As the Unite States is suffering from growing losses in Iraq, it is looking for more international support, especially from Japan, one of its staunchest allies.
The Japanese government also seeks Washington's commitment to easing concerns over the nuclear weapons issue on the Korean Peninsular.
In his three-day visit to Japan, US Secretary of Defense Donald Rumsfeld reassured Tokyo that the United States will not sacrifice Japan's safety and bilateral relations despite its willingness to sign a written non-aggression guarantee with the Democratic People's Republic of Korea (DPRK).
Rumsfeld said at talks with Japanese Foreign Minister Yoriko Kawaguchi on Saturday that such a guarantee will do no damage to the US-Japan security alliance. He repeated the stance at a press conference after the meeting with his Japanese partner Shigeru Ishiba the same day, saying "The United States government is not going to make any arrangement with any other country that ... would in any way undermine our security agreement with Japan."
The United States refuses to sign a non-aggression treaty required by the DPRK in exchange for the latter's abandonment of nuclear development programs. But US President George W. Bush has said he would offer instead a written security guarantee.
Japan worries that such a move would disable a US military involvement if Japan would come under attacks from the DPRK.
The US hard-liner also hailed Japan's decision to spend more than US$1 billion on a missile defense system developed by the United States.
At the same time, the United States has been asking Japan to provide financial and manpower backing in Iraq's reconstruction and peacekeeping.
The Japanese government has promised a US$5 billion packet and endorsed new legislation to send the Self-Defense Forces (SDF) to Iraq.
But the dispatch, which is expected to come off by the end of this year, is very likely to be postponed due to the deteriorating security situations out there.
Just one day before Rumsfeld's arrival on Friday, Japan suggested it would reconsider the timetable following a suicide bombing Wednesday in Nasiriyah, southern Iraq, killing at least 26people.
"We could send the SDF there if circumstances permit. But there is no such situation," Chief Cabinet Secretary Yasuo Fukuda said.
A hasty dispatch under the current circumstances could incur more disapproval of Prime Minister Junichiro Koizumi and his ruling Liberal Democratic Party (LDP).
The LDP failed to secure a majority alone in the lower house election last week, while the opposition Democratic Party of Japan made a huge leap. Surveys showed the Japanese want Koizumi to concentrate on boosting Japan's stagnant economy rather than on sending the SDF abroad. If there would be any SDF casualty, the premier is sure to face harsher challenges from the opposition parties and his party's internal opponents.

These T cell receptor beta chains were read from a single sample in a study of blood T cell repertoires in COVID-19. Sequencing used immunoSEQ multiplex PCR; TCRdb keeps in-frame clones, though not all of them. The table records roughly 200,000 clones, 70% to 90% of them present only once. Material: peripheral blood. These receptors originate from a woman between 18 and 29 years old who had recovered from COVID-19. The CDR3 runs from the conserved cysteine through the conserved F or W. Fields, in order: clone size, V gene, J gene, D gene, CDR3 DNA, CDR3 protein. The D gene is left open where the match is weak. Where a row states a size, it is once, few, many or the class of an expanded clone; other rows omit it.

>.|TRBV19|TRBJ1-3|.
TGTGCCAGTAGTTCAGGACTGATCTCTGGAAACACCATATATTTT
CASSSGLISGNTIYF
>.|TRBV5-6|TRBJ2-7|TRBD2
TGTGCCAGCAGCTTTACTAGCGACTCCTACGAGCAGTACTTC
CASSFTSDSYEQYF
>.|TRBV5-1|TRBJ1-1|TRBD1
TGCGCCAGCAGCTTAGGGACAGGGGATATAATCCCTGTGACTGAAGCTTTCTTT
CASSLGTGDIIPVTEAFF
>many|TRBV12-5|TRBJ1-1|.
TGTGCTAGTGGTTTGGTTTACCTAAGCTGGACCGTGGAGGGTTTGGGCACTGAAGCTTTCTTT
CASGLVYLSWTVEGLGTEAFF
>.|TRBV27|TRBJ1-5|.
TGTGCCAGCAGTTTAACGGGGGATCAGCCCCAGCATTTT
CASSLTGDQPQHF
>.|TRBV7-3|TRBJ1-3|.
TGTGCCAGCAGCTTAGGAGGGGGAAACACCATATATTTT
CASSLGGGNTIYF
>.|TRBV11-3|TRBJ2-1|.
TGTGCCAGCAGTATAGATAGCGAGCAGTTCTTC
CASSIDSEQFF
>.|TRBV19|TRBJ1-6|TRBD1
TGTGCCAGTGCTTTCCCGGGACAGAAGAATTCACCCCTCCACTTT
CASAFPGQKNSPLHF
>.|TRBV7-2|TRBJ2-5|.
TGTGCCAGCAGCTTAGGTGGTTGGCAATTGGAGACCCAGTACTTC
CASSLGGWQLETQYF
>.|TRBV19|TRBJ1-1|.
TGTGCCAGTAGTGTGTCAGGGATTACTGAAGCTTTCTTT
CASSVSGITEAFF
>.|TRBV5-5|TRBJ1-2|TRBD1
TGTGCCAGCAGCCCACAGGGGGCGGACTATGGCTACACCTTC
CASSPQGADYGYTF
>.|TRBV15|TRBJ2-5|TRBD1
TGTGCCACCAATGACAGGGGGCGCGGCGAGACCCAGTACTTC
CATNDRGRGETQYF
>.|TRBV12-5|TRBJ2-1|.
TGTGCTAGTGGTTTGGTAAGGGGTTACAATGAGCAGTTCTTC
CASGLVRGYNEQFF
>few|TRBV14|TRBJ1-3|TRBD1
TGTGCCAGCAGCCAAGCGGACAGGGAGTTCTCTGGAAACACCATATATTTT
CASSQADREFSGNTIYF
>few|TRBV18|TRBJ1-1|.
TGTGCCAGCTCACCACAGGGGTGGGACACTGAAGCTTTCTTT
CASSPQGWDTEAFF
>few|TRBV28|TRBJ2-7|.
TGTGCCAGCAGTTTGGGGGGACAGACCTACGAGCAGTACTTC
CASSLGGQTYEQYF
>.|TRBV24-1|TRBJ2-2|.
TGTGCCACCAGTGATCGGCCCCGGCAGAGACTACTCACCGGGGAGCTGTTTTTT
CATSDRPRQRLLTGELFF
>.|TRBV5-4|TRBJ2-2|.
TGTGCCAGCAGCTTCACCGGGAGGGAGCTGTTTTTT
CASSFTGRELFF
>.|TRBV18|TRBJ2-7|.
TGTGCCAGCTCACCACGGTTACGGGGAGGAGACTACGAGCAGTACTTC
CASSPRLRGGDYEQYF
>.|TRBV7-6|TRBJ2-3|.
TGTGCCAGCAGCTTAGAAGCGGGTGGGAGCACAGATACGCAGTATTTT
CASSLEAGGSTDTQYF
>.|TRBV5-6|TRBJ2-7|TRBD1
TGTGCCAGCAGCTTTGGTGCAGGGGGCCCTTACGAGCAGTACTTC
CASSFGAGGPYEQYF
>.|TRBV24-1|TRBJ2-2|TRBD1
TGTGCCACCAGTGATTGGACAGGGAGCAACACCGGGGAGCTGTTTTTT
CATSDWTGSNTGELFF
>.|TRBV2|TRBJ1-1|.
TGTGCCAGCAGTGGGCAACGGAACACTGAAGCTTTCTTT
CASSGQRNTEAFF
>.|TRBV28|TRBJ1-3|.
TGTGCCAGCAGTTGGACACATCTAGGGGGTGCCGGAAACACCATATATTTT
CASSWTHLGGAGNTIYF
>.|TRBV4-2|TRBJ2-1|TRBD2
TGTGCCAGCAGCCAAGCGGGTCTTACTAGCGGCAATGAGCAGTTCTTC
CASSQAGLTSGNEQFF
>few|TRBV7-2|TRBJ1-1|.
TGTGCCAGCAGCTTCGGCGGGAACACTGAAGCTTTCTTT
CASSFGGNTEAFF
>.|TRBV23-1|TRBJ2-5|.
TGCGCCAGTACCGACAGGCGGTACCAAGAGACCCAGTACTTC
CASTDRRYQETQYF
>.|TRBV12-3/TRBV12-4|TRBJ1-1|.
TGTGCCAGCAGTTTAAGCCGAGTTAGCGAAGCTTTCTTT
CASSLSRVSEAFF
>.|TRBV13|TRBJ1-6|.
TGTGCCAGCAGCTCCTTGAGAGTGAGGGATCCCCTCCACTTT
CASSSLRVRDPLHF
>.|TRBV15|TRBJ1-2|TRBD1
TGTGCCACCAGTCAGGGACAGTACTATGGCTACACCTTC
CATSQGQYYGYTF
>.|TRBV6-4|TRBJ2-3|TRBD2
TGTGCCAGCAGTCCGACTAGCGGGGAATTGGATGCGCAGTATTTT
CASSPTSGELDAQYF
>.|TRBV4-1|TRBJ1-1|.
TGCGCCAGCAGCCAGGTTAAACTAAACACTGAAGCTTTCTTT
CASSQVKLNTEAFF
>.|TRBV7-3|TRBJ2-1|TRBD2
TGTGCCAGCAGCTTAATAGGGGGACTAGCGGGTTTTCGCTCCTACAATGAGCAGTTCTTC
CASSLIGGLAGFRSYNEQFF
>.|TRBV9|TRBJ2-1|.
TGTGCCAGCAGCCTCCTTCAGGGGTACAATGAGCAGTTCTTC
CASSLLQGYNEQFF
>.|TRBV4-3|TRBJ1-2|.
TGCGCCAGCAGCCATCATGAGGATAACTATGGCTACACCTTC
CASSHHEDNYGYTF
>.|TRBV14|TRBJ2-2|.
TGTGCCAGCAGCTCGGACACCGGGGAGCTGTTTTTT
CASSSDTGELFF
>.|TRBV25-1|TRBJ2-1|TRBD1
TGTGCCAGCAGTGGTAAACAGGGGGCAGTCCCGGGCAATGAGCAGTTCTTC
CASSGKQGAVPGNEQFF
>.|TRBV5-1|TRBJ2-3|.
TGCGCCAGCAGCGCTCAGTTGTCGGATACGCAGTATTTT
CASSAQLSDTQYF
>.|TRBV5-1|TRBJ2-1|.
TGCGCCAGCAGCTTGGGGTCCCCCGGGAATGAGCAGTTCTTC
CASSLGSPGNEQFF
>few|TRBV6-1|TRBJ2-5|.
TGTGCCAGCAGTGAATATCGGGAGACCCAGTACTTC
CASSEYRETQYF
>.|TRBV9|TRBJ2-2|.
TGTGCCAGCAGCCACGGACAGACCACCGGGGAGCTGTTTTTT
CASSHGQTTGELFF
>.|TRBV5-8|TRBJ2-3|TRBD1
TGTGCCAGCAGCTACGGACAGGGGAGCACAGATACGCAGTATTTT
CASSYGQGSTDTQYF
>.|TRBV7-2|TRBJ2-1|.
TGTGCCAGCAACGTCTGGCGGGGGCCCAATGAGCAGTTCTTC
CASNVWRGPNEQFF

A Japanese team of some 10 SDF members left Saturday for Iraq to reexamine local security.
Rumsfeld downplayed Japan's cautious stance, saying "Each country needs to think through these issues and make judgments that are appropriate to their circumstance and their perspective, and we are completely comfortable with that."
However, US Ambassador to Japan Howard Baker asked Tokyo to fulfill the dispatch within this year. "I think the bottom line is that Japan still dispatches a group of Self-Defense Forces to Iraq, probably this year," Kyodo News quoted Baker as saying in US base in Okinawa, where he was accompanying Rumsfeld for an inspection.
Rumsfeld said Washington is considering realigning the military presence in Okinawa in order to relieve the burden posed on the local people, but added the United States is "not at the stage of making proposals or anything like that but rather at initiating discussions."
Rumsfeld left Japan late Sunday for Seoul and held talks with South Korean Defense Minister Cho Young-kil on Monday.
In a joint statement after the meeting, they urged the DPRK to "completely, verifiably and irreversibly dismantle its nuclear weapons programs," and reaffirmed the "use of weapons of mass destruction would have the gravest consequences."
Rumsfeld did not urged South Korea to send more combat troops to Iraq, saying "it's up to each country to decide the most appropriate way on such matter."
South Korea already sent some 675 non-combatants to the Middle East country in May at the request of the United States, and has decided to send more.
However, it is reported that Washington wants Seoul to contribute larger troops dominated by combatants.
(Xinhua News Agency November 18, 2003)